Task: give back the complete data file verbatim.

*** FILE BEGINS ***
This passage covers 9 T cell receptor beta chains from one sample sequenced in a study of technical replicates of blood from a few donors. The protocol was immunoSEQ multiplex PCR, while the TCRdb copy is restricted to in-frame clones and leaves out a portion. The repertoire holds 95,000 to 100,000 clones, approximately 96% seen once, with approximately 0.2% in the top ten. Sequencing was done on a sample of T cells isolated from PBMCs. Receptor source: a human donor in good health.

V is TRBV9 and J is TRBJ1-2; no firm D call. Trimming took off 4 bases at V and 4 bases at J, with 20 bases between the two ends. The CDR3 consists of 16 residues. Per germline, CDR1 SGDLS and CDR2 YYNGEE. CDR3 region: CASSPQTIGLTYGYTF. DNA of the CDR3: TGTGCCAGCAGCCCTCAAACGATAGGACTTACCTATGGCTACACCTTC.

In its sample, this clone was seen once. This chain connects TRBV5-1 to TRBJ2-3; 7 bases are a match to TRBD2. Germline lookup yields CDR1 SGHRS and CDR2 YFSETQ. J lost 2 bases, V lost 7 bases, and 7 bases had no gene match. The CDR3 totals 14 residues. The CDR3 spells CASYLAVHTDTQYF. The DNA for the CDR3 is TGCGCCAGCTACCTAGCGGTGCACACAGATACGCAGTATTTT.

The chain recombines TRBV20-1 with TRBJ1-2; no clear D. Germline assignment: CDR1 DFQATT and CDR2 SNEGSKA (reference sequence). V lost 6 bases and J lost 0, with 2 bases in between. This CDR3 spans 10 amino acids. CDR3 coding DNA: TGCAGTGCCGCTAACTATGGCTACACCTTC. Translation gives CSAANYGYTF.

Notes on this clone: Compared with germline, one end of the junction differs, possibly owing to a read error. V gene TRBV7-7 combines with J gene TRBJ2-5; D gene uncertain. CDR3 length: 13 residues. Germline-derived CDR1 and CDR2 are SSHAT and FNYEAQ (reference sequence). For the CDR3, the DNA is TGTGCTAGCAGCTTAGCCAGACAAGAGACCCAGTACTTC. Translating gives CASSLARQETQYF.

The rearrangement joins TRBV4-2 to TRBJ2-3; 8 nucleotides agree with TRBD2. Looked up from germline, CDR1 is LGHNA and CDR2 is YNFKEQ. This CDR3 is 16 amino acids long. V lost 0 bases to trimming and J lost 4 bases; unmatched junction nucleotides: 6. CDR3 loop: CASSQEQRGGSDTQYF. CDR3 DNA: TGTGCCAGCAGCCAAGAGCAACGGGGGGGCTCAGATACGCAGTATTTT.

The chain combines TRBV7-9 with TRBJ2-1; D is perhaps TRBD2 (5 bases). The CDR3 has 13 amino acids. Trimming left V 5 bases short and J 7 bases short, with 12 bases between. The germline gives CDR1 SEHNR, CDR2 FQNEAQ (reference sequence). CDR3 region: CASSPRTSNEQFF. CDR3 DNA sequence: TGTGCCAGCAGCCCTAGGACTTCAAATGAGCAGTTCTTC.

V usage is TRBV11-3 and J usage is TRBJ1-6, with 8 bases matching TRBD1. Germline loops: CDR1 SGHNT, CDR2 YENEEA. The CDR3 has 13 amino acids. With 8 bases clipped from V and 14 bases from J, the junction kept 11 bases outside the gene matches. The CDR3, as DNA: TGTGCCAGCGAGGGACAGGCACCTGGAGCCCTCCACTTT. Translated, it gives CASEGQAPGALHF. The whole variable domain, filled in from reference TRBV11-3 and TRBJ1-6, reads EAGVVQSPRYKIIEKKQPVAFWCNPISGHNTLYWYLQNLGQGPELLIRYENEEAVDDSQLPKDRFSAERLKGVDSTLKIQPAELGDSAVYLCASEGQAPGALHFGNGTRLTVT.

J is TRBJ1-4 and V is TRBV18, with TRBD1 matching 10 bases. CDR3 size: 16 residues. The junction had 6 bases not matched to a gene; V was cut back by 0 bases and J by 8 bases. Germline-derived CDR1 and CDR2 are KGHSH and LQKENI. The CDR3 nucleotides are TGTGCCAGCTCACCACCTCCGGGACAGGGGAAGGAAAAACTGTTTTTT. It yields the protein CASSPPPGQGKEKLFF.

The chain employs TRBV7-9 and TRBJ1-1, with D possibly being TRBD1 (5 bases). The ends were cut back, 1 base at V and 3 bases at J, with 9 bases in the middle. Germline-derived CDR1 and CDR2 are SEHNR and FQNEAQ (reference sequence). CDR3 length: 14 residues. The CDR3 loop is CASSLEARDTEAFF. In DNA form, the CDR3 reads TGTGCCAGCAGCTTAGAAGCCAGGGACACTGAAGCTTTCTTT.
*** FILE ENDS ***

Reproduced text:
This passage covers 9 T cell receptor beta chains from one sample sequenced in a study of technical replicates of blood from a few donors. The protocol was immunoSEQ multiplex PCR, while the TCRdb copy is restricted to in-frame clones and leaves out a portion. The repertoire holds 95,000 to 100,000 clones, approximately 96% seen once, with approximately 0.2% in the top ten. Sequencing was done on a sample of T cells isolated from PBMCs. Receptor source: a human donor in good health.

V is TRBV9 and J is TRBJ1-2; no firm D call. Trimming took off 4 bases at V and 4 bases at J, with 20 bases between the two ends. The CDR3 consists of 16 residues. Per germline, CDR1 SGDLS and CDR2 YYNGEE. CDR3 region: CASSPQTIGLTYGYTF. DNA of the CDR3: TGTGCCAGCAGCCCTCAAACGATAGGACTTACCTATGGCTACACCTTC.

In its sample, this clone was seen once. This chain connects TRBV5-1 to TRBJ2-3; 7 bases are a match to TRBD2. Germline lookup yields CDR1 SGHRS and CDR2 YFSETQ. J lost 2 bases, V lost 7 bases, and 7 bases had no gene match. The CDR3 totals 14 residues. The CDR3 spells CASYLAVHTDTQYF. The DNA for the CDR3 is TGCGCCAGCTACCTAGCGGTGCACACAGATACGCAGTATTTT.

The chain recombines TRBV20-1 with TRBJ1-2; no clear D. Germline assignment: CDR1 DFQATT and CDR2 SNEGSKA (reference sequence). V lost 6 bases and J lost 0, with 2 bases in between. This CDR3 spans 10 amino acids. CDR3 coding DNA: TGCAGTGCCGCTAACTATGGCTACACCTTC. Translation gives CSAANYGYTF.

Notes on this clone: Compared with germline, one end of the junction differs, possibly owing to a read error. V gene TRBV7-7 combines with J gene TRBJ2-5; D gene uncertain. CDR3 length: 13 residues. Germline-derived CDR1 and CDR2 are SSHAT and FNYEAQ (reference sequence). For the CDR3, the DNA is TGTGCTAGCAGCTTAGCCAGACAAGAGACCCAGTACTTC. Translating gives CASSLARQETQYF.

The rearrangement joins TRBV4-2 to TRBJ2-3; 8 nucleotides agree with TRBD2. Looked up from germline, CDR1 is LGHNA and CDR2 is YNFKEQ. This CDR3 is 16 amino acids long. V lost 0 bases to trimming and J lost 4 bases; unmatched junction nucleotides: 6. CDR3 loop: CASSQEQRGGSDTQYF. CDR3 DNA: TGTGCCAGCAGCCAAGAGCAACGGGGGGGCTCAGATACGCAGTATTTT.

The chain combines TRBV7-9 with TRBJ2-1; D is perhaps TRBD2 (5 bases). The CDR3 has 13 amino acids. Trimming left V 5 bases short and J 7 bases short, with 12 bases between. The germline gives CDR1 SEHNR, CDR2 FQNEAQ (reference sequence). CDR3 region: CASSPRTSNEQFF. CDR3 DNA sequence: TGTGCCAGCAGCCCTAGGACTTCAAATGAGCAGTTCTTC.

V usage is TRBV11-3 and J usage is TRBJ1-6, with 8 bases matching TRBD1. Germline loops: CDR1 SGHNT, CDR2 YENEEA. The CDR3 has 13 amino acids. With 8 bases clipped from V and 14 bases from J, the junction kept 11 bases outside the gene matches. The CDR3, as DNA: TGTGCCAGCGAGGGACAGGCACCTGGAGCCCTCCACTTT. Translated, it gives CASEGQAPGALHF. The whole variable domain, filled in from reference TRBV11-3 and TRBJ1-6, reads EAGVVQSPRYKIIEKKQPVAFWCNPISGHNTLYWYLQNLGQGPELLIRYENEEAVDDSQLPKDRFSAERLKGVDSTLKIQPAELGDSAVYLCASEGQAPGALHFGNGTRLTVT.

J is TRBJ1-4 and V is TRBV18, with TRBD1 matching 10 bases. CDR3 size: 16 residues. The junction had 6 bases not matched to a gene; V was cut back by 0 bases and J by 8 bases. Germline-derived CDR1 and CDR2 are KGHSH and LQKENI. The CDR3 nucleotides are TGTGCCAGCTCACCACCTCCGGGACAGGGGAAGGAAAAACTGTTTTTT. It yields the protein CASSPPPGQGKEKLFF.

The chain employs TRBV7-9 and TRBJ1-1, with D possibly being TRBD1 (5 bases). The ends were cut back, 1 base at V and 3 bases at J, with 9 bases in the middle. Germline-derived CDR1 and CDR2 are SEHNR and FQNEAQ (reference sequence). CDR3 length: 14 residues. The CDR3 loop is CASSLEARDTEAFF. In DNA form, the CDR3 reads TGTGCCAGCAGCTTAGAAGCCAGGGACACTGAAGCTTTCTTT.